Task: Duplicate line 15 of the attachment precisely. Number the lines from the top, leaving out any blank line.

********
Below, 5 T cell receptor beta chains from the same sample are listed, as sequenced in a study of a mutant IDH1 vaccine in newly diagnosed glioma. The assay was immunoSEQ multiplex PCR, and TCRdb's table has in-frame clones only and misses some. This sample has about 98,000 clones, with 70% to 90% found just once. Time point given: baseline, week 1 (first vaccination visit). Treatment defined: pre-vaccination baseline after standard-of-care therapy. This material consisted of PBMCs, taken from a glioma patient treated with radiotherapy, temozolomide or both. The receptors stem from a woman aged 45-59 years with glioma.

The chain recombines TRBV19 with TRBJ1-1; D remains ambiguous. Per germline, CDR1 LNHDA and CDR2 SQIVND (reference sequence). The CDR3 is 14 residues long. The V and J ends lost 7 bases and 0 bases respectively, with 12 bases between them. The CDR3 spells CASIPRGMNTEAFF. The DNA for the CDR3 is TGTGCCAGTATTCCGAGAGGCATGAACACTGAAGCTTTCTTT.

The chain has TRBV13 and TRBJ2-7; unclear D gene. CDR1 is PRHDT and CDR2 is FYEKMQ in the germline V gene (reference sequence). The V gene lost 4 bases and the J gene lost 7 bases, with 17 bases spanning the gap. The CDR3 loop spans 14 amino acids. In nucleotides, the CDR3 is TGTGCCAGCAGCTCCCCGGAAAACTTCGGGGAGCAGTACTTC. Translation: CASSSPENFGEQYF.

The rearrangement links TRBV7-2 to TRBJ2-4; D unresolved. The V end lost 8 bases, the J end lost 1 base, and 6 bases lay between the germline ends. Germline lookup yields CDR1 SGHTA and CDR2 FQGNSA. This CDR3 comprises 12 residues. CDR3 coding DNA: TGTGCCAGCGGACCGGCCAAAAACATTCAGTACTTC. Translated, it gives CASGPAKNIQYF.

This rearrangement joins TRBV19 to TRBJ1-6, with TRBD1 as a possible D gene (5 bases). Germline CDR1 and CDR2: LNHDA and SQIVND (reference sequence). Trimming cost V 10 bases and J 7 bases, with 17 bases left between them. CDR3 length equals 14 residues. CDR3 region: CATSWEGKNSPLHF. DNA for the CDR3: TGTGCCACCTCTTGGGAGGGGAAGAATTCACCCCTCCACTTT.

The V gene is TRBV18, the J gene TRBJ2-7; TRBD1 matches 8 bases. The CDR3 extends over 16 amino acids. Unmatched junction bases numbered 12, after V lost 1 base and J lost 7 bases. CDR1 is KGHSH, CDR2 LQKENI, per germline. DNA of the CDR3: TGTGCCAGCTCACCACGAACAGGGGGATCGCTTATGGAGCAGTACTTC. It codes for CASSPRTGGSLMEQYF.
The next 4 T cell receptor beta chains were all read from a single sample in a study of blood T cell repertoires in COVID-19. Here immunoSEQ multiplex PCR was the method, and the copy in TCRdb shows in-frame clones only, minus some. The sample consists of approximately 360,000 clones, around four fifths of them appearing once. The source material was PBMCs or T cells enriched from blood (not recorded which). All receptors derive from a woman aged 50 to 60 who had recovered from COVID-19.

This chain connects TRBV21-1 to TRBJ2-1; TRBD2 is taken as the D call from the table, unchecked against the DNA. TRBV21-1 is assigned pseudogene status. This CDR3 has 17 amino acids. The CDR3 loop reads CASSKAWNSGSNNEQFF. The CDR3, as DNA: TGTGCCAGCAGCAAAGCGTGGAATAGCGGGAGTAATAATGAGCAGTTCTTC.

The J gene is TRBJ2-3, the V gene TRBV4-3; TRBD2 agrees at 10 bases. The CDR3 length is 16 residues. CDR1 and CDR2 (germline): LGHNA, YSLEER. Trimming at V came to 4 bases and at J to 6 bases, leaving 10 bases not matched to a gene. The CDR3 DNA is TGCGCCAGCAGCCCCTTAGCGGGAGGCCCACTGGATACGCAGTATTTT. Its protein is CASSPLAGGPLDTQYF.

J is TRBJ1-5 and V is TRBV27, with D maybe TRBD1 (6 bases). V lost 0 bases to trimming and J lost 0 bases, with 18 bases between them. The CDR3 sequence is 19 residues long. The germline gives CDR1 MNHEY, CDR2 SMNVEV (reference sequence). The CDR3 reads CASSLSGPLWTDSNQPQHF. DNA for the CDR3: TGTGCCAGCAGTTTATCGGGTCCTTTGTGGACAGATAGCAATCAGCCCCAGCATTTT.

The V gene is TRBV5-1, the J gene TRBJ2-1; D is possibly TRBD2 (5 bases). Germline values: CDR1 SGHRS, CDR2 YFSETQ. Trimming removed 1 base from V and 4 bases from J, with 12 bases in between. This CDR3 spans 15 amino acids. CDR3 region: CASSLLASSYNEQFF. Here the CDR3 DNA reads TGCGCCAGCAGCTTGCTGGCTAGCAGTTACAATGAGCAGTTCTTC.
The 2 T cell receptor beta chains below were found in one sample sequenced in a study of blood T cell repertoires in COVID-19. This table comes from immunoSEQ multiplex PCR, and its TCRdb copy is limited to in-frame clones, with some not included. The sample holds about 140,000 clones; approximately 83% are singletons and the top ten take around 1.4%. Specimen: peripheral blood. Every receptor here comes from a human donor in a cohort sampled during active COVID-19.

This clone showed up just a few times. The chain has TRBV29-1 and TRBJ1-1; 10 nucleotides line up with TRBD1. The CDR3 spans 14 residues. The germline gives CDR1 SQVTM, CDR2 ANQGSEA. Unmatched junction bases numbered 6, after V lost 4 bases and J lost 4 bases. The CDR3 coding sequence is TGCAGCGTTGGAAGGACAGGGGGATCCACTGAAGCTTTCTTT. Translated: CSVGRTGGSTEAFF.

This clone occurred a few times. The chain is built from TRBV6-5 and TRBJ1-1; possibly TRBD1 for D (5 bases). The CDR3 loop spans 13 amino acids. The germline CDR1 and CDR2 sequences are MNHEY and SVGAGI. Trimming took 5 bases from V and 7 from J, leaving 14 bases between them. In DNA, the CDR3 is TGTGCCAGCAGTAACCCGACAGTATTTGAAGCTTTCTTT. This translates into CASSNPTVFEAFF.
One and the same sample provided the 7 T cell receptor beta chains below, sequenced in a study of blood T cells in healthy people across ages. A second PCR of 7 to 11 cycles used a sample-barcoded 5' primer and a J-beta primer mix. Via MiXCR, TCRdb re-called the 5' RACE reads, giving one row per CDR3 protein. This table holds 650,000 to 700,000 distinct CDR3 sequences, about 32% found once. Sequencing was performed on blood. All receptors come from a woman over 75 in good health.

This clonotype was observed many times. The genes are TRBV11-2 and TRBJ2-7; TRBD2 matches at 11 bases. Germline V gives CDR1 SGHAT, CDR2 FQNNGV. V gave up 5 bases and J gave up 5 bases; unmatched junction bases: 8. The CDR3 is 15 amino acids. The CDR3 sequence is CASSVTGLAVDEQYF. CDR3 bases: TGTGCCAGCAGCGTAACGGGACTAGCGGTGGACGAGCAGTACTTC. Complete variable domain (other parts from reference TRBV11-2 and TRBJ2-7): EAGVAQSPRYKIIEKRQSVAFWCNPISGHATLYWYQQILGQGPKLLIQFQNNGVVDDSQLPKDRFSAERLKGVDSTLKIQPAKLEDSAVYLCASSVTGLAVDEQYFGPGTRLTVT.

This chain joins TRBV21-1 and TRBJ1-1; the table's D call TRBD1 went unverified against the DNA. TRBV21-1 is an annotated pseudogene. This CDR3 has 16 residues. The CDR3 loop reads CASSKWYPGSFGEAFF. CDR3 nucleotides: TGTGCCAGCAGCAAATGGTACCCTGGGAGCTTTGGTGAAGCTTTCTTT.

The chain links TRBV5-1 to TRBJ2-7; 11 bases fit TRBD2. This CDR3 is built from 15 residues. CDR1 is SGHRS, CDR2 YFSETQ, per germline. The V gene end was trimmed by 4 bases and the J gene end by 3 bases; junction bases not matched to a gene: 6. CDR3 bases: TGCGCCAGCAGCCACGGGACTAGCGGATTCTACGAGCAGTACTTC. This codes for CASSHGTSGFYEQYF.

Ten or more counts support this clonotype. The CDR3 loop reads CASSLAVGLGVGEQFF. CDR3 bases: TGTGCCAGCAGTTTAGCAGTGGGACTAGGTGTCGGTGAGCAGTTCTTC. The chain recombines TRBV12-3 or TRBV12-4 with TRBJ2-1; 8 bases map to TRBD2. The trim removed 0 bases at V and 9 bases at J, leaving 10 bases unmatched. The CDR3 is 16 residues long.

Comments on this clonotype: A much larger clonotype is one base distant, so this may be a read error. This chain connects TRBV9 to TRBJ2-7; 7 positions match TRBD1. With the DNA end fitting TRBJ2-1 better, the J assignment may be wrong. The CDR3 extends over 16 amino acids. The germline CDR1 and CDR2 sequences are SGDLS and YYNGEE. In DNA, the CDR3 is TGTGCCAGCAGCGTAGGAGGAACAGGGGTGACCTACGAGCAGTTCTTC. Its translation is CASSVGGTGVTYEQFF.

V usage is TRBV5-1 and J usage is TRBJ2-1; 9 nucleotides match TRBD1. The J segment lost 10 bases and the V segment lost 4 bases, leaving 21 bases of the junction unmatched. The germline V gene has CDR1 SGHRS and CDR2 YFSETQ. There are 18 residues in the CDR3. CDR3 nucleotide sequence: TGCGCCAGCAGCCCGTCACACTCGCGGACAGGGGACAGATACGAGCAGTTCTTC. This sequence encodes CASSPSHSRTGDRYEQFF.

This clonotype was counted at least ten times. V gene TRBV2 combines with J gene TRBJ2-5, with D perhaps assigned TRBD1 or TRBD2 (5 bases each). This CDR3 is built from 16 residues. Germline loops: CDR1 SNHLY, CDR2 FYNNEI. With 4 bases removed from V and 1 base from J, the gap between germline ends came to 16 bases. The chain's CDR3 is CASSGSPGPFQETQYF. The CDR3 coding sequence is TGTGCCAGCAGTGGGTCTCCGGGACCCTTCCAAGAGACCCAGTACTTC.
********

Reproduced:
One and the same sample provided the 7 T cell receptor beta chains below, sequenced in a study of blood T cells in healthy people across ages. A second PCR of 7 to 11 cycles used a sample-barcoded 5' primer and a J-beta primer mix. Via MiXCR, TCRdb re-called the 5' RACE reads, giving one row per CDR3 protein. This table holds 650,000 to 700,000 distinct CDR3 sequences, about 32% found once. Sequencing was performed on blood. All receptors come from a woman over 75 in good health.